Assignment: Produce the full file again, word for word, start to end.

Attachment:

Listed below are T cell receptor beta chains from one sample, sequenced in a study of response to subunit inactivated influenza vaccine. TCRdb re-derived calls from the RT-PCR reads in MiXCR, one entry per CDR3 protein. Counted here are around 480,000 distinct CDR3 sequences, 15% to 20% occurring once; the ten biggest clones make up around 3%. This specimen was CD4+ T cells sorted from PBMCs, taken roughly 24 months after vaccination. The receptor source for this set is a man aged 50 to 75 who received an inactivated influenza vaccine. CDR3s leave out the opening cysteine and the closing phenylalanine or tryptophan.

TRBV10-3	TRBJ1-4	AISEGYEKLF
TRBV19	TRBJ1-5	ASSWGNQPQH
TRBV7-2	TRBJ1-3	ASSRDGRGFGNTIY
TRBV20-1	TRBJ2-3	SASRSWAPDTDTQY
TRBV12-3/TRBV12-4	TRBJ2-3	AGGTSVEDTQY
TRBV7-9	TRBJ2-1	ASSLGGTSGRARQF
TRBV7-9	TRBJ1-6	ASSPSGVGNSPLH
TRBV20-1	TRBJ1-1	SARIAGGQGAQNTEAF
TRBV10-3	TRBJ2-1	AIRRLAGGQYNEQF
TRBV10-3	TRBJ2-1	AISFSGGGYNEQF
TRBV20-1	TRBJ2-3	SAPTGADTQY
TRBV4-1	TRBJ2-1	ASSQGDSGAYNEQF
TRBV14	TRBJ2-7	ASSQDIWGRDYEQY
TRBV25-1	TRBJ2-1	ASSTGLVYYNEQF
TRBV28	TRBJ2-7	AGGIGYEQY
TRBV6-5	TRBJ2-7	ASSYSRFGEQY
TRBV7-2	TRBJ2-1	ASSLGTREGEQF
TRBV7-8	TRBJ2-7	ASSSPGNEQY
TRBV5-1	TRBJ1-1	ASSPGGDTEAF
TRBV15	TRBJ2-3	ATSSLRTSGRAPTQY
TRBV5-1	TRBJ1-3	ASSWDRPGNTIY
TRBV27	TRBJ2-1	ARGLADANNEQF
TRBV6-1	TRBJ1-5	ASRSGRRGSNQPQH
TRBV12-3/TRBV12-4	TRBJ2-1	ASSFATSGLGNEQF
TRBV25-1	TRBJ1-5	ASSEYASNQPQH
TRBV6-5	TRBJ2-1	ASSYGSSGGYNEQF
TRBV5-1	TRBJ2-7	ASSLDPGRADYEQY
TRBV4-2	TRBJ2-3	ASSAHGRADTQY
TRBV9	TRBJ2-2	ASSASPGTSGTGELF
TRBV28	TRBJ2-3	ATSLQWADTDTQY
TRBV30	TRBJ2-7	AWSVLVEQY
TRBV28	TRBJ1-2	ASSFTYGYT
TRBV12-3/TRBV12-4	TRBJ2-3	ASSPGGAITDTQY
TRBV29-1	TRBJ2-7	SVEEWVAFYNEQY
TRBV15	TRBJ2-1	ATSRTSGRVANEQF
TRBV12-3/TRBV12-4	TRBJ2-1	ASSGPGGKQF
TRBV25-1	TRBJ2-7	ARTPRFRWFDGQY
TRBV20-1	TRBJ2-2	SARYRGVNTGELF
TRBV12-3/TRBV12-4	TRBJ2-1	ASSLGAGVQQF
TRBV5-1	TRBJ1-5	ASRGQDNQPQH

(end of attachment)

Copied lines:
Listed below are T cell receptor beta chains from one sample, sequenced in a study of response to subunit inactivated influenza vaccine. TCRdb re-derived calls from the RT-PCR reads in MiXCR, one entry per CDR3 protein. Counted here are around 480,000 distinct CDR3 sequences, 15% to 20% occurring once; the ten biggest clones make up around 3%. This specimen was CD4+ T cells sorted from PBMCs, taken roughly 24 months after vaccination. The receptor source for this set is a man aged 50 to 75 who received an inactivated influenza vaccine. CDR3s leave out the opening cysteine and the closing phenylalanine or tryptophan.

TRBV10-3	TRBJ1-4	AISEGYEKLF
TRBV19	TRBJ1-5	ASSWGNQPQH
TRBV7-2	TRBJ1-3	ASSRDGRGFGNTIY
TRBV20-1	TRBJ2-3	SASRSWAPDTDTQY
TRBV12-3/TRBV12-4	TRBJ2-3	AGGTSVEDTQY
TRBV7-9	TRBJ2-1	ASSLGGTSGRARQF
TRBV7-9	TRBJ1-6	ASSPSGVGNSPLH
TRBV20-1	TRBJ1-1	SARIAGGQGAQNTEAF
TRBV10-3	TRBJ2-1	AIRRLAGGQYNEQF
TRBV10-3	TRBJ2-1	AISFSGGGYNEQF
TRBV20-1	TRBJ2-3	SAPTGADTQY
TRBV4-1	TRBJ2-1	ASSQGDSGAYNEQF
TRBV14	TRBJ2-7	ASSQDIWGRDYEQY
TRBV25-1	TRBJ2-1	ASSTGLVYYNEQF
TRBV28	TRBJ2-7	AGGIGYEQY
TRBV6-5	TRBJ2-7	ASSYSRFGEQY
TRBV7-2	TRBJ2-1	ASSLGTREGEQF
TRBV7-8	TRBJ2-7	ASSSPGNEQY
TRBV5-1	TRBJ1-1	ASSPGGDTEAF
TRBV15	TRBJ2-3	ATSSLRTSGRAPTQY
TRBV5-1	TRBJ1-3	ASSWDRPGNTIY
TRBV27	TRBJ2-1	ARGLADANNEQF
TRBV6-1	TRBJ1-5	ASRSGRRGSNQPQH
TRBV12-3/TRBV12-4	TRBJ2-1	ASSFATSGLGNEQF
TRBV25-1	TRBJ1-5	ASSEYASNQPQH
TRBV6-5	TRBJ2-1	ASSYGSSGGYNEQF
TRBV5-1	TRBJ2-7	ASSLDPGRADYEQY
TRBV4-2	TRBJ2-3	ASSAHGRADTQY
TRBV9	TRBJ2-2	ASSASPGTSGTGELF
TRBV28	TRBJ2-3	ATSLQWADTDTQY
TRBV30	TRBJ2-7	AWSVLVEQY
TRBV28	TRBJ1-2	ASSFTYGYT
TRBV12-3/TRBV12-4	TRBJ2-3	ASSPGGAITDTQY
TRBV29-1	TRBJ2-7	SVEEWVAFYNEQY
TRBV15	TRBJ2-1	ATSRTSGRVANEQF
TRBV12-3/TRBV12-4	TRBJ2-1	ASSGPGGKQF
TRBV25-1	TRBJ2-7	ARTPRFRWFDGQY
TRBV20-1	TRBJ2-2	SARYRGVNTGELF
TRBV12-3/TRBV12-4	TRBJ2-1	ASSLGAGVQQF
TRBV5-1	TRBJ1-5	ASRGQDNQPQH